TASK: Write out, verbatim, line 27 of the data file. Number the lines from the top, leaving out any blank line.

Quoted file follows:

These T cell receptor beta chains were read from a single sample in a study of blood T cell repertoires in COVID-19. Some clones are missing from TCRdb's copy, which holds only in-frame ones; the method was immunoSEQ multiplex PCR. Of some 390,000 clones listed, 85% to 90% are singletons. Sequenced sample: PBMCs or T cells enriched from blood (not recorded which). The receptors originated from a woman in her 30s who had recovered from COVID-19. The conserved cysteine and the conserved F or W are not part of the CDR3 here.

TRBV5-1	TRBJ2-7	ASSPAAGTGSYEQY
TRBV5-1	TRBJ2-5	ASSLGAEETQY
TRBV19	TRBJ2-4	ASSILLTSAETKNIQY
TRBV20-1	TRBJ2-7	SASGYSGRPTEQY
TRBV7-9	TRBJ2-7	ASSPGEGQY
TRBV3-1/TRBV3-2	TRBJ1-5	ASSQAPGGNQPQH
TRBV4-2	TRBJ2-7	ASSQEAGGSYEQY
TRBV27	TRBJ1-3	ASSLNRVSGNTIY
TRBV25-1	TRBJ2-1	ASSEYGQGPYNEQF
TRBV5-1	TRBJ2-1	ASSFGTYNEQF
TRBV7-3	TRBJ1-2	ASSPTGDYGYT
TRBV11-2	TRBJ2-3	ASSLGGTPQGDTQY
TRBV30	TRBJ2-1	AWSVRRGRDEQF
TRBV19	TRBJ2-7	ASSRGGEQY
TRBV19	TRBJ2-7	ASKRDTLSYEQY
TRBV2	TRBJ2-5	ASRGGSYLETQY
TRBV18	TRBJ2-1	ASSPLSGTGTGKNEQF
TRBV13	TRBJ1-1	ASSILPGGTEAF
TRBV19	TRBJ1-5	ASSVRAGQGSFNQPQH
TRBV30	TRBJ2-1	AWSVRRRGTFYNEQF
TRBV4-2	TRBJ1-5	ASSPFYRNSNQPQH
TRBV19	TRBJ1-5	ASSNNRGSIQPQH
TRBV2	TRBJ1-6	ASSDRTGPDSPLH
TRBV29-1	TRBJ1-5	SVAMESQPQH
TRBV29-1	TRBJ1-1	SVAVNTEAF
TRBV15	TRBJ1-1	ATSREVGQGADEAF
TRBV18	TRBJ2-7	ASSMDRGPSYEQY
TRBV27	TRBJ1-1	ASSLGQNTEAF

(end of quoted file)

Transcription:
TRBV15	TRBJ1-1	ATSREVGQGADEAF